Instead, it was a World Cup won on the strength of balanced scoring (10 different players found the back of the net for Italy), midfield creativity (with Andrea Pirlo pulling the strings) and an impenetrable defence anchored by the incomparable Fabio Cannavaro and Gianluigi Buffon.


That the Italians even made it to the final against France spoke to the quality of their character, especially in light of what was going on back home at the time A sports tribunal in Rome was investigating allegations of a match-fixing scheme in Serie A (Italy’s first division) during the previous two seasons and was expected to hand down a decision days after the World Cup final.

The pall of the match-fixing scandal had been hanging over the Italian national team for months, with four of Italy’s most storied Italian clubs – Juventus, Fiorentina, Lazio and AC Milan – facing relegation to the lower leagues. Many of the Italians players’ pro careers were teetering in the balance.

At the same time Gianluca Pessotto, a former national team member, was lying on his deathbed in an Italian hospital during the tournament. Pessotto jumped (some say he fell) from the roof of the Juventus headquarters in Turin with a rosary clutched in one hand, leading many to believe that his fall from the roof was a suicide attempt. But neither the scandal nor the thought of a former colleague desperately fighting for his life could distract the Azzurri from beating Les Bleus in the final.


Germany’s impeccable hosting of the World Cup made up for the rather dubious manner in which they won the right to stage the competition in the first place.

The vote to choose the hosts of the 2006 tournament was held six years earlier in Zurich, and South Africa had the inside track as the favourite. Oceania delegate Charles Dempsey abstained from voting at the last minute, citing “intolerable pressure” – it’s believed he was offered a bribe to vote for Germany.

In the end, Germany won the final vote 12-11. Had Dempsey cast his ballot for South Africa, as many believed he would, the vote would have resulted in a 12-12 tie. FIFA president Sepp Blatter would then have had to cast the deciding ballot, and he had already made known his desire to see South Africa stage the World Cup.


As much as the 2006 World Cup bore witness to some fantastic soccer, it will also be remembered as an ill-tempered affair, as referees handed out 345 yellow cards and 28 red cards, both new records.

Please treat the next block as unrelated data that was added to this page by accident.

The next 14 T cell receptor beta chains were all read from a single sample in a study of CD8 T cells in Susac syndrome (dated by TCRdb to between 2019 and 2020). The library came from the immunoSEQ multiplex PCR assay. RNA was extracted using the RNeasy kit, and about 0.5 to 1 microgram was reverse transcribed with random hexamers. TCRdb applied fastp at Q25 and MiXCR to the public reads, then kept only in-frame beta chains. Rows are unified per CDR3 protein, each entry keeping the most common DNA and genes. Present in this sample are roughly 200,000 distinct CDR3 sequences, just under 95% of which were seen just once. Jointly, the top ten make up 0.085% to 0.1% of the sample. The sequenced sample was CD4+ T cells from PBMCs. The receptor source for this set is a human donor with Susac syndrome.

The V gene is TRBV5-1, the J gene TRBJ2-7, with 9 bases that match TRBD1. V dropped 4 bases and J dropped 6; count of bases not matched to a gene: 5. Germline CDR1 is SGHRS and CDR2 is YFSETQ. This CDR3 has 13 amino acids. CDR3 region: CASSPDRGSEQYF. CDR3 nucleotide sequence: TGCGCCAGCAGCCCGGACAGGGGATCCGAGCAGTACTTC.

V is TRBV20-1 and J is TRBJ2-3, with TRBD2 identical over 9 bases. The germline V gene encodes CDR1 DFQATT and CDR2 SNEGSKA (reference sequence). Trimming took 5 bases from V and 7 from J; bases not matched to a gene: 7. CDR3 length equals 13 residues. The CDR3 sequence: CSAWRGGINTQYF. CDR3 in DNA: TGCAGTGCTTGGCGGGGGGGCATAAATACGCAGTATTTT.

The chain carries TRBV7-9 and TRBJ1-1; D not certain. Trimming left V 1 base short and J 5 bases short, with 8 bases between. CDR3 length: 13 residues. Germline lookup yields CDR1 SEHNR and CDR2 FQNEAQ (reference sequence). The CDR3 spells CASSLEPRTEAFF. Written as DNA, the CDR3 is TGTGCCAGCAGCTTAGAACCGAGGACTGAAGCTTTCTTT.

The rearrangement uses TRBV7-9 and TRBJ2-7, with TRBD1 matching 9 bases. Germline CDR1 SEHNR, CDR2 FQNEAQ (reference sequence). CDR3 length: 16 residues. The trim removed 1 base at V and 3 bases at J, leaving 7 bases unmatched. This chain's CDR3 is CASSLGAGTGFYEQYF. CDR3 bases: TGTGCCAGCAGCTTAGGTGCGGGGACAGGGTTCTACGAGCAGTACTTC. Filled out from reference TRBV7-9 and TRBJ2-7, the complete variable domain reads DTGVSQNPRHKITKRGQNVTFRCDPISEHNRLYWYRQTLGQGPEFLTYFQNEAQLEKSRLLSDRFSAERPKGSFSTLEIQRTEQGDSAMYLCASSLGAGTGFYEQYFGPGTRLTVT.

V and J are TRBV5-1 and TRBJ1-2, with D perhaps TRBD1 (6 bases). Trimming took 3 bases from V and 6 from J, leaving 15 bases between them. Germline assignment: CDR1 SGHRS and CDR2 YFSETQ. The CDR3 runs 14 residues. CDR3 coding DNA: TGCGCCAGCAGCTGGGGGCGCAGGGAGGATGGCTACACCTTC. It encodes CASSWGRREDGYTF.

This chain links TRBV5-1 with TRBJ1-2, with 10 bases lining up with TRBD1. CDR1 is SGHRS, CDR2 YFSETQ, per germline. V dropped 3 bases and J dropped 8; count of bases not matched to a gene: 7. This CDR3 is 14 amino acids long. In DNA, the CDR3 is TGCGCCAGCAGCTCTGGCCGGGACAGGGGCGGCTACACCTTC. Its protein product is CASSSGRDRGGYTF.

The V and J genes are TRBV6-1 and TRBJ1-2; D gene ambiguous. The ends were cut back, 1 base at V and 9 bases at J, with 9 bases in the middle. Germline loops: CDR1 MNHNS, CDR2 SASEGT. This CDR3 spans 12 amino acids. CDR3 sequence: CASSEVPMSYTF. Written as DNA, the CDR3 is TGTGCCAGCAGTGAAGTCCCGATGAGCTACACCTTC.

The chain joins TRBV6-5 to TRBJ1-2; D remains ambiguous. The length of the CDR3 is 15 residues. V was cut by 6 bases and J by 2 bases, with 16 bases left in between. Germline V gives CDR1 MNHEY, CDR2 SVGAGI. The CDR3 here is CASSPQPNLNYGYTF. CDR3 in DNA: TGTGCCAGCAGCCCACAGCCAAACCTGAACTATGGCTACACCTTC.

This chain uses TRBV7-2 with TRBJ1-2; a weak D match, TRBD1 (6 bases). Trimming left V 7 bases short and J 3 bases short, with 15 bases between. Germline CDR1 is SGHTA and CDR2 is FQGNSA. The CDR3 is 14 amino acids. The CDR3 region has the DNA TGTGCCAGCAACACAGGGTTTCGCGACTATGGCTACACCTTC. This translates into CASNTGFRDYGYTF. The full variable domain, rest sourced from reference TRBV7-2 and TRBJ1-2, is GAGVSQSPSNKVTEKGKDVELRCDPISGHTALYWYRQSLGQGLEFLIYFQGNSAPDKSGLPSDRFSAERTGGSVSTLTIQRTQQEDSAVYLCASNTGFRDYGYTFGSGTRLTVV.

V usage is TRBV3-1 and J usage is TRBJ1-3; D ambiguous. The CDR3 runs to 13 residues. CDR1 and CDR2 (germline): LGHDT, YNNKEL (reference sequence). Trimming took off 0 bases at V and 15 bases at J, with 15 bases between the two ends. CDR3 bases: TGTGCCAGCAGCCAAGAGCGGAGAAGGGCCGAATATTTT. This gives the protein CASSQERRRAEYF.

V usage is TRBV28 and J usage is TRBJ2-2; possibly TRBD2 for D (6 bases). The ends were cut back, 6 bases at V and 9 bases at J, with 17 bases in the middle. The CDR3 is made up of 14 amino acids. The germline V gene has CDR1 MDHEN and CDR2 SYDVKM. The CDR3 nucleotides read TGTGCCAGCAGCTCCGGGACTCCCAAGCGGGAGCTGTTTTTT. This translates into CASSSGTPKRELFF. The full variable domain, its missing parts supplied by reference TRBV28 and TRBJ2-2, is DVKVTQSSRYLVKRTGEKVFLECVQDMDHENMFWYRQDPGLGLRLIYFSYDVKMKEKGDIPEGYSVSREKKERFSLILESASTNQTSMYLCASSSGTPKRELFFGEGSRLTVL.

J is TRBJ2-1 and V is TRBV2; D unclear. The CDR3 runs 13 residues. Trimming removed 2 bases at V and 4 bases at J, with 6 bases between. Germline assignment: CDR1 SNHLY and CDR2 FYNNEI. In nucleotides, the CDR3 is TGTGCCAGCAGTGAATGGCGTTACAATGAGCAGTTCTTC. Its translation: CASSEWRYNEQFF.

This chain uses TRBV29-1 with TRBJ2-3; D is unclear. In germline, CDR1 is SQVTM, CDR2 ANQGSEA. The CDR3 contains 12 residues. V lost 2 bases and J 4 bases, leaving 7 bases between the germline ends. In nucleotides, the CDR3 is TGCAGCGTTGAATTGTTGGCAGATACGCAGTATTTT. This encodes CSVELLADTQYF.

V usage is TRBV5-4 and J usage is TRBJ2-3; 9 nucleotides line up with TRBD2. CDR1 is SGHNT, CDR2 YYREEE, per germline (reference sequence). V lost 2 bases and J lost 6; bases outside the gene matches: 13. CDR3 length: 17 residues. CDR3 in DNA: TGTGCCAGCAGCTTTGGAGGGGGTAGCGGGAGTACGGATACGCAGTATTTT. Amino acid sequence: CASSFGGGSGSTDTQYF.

Russian referee Valentin Ivanov brandished 16 yellow cards (tying a tournament record) and four red cards (a new record) in a second-round match between Portugal and the Netherlands. The game has since earned the moniker “The Battle of Nuremberg.”

Debate raged over who was responsible for the inordinate number of cautions. Players blamed FIFA President Sepp Blatter, claiming he took discretion away from referees and bound them to a rigid interpretation of the rulebook. Blatter pointed the finger at the players, arguing too many of them appealed to the referees to have their opponents booked.


English referee Graham Poll mistakenly issued Croatian defender Josip Simunic three yellow cards (Poll forgot to send him back the locker-room after the second yellow) in a first-round match against Australia that ended in a tie.


For the first time since the 1982 World Cup in Spain, all six soccer confederations were represented at the tournament. All four semi-finalists were from Europe (Italy, Germany, France and Portugal), resulting in only the fourth all-European final four in World Cup history (1934, 1966 and 1982).


The 2006 World Cup was a tournament of many firsts, including the first where the defending champions were no longer granted automatic qualification – Brazil had to qualify like everybody else.


Eight nations qualified for the finals for the first time: Angola, Czech Republic, Ghana, Ivory Coast, Togo, Trinidad and Tobago, Ukraine and Serbia & Montenegro. The Czech Republic, Serbia & Montenegro and Ukraine were making their first appearance as independent nations, having previously participated as part of Czechoslovakia, Yugoslavia and the Soviet Union, respectively.


It was Argentina’s 6-0 win over the Serbs that provided the highlight of the first round. The South Americans put together a brilliant sequence that featured 24 consecutive passes, culminating with Esteban Cambiasso’s goal in the 31st minute that gave Argentina a 2-0 lead.


History was made in Brazil’s 3-0 win over Ghana in the second round, as Ronaldo moved past legendary German Gerd Muller as the tournament’s all-time leading scorer with his 15th career World Cup goal.


• Since 1982 when the World Cup was increased to 24 teams from 16, only seven different nations have appeared in the tournament final: Germany (five times), Brazil (three), Italy (three), Argentina (three), France (two), and Netherlands and Spain (one)

• Only four players have scored in two World Cup final matches: Vava of Brazil (1958 and 1962), Pele of Brazil (1958 and 1970), West Germany’s Paul Breitner (1974 and 1982) and France’s Zinedine Zidane (1998 and 2006).

• Marcus Allback’s goal for Sweden in a 2-2 draw with England in the first round was the 2000th goal scored in World Cup history.

• Germany’s Miroslav Klose claimed the Golden Shoe award as the competition’s top scorer with five goals. It was the lowest number of goals scored by a tournament’s top goal-scorer since six players tied with four goals each in 1962 in Chile.

• Allesandro Del Piero’s goal in the 121st minute in Italy’s 2-0 win over Germany in the semifinals was the latest goal scored in a World Cup game.